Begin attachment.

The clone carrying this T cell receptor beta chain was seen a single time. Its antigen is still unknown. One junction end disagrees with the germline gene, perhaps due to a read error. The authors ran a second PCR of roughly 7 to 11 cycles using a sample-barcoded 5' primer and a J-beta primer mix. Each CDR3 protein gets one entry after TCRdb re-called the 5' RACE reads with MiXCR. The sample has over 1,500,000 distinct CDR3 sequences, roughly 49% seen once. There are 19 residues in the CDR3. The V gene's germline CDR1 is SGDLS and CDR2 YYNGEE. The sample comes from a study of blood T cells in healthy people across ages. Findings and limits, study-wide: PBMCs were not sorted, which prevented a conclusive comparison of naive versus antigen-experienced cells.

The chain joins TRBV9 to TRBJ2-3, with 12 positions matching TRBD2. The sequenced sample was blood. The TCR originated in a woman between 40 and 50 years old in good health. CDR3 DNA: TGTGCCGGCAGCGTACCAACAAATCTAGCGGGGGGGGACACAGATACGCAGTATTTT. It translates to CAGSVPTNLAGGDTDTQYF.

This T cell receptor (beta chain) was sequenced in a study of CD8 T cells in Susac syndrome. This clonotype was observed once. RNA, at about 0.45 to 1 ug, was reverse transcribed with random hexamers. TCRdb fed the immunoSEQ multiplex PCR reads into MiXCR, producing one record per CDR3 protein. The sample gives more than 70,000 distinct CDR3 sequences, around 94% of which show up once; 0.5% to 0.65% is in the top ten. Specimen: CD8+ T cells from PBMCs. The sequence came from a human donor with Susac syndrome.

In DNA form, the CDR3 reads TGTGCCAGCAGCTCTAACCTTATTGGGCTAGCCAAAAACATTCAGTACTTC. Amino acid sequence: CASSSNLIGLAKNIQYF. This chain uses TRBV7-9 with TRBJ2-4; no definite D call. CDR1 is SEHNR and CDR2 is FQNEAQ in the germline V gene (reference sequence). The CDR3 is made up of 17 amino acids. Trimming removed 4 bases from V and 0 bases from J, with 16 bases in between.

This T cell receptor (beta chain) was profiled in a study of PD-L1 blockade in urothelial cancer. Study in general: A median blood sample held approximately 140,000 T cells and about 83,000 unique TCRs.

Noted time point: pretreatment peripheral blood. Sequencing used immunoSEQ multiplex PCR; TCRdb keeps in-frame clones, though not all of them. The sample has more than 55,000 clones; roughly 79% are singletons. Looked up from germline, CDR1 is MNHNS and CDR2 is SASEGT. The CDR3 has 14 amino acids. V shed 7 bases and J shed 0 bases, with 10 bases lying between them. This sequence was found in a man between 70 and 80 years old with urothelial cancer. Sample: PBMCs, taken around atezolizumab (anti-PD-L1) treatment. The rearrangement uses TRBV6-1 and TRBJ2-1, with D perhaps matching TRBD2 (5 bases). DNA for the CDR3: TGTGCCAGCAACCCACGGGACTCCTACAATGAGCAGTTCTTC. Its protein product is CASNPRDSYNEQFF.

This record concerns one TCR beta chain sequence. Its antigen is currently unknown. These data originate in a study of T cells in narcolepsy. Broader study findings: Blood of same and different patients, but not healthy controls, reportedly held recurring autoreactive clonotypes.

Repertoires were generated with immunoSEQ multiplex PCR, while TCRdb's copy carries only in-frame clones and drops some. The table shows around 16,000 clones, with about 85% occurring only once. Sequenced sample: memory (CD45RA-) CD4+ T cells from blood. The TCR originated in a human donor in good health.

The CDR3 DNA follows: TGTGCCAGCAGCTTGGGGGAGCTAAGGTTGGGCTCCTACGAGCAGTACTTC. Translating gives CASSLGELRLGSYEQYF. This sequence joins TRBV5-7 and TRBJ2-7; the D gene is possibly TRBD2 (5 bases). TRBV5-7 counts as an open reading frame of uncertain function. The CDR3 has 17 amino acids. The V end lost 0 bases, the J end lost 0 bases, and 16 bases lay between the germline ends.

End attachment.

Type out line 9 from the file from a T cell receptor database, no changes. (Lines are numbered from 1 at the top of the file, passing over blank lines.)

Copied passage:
The CDR3 DNA follows: TGTGCCAGCAGCTTGGGGGAGCTAAGGTTGGGCTCCTACGAGCAGTACTTC. Translating gives CASSLGELRLGSYEQYF. This sequence joins TRBV5-7 and TRBJ2-7; the D gene is possibly TRBD2 (5 bases). TRBV5-7 counts as an open reading frame of uncertain function. The CDR3 has 17 amino acids. The V end lost 0 bases, the J end lost 0 bases, and 16 bases lay between the germline ends.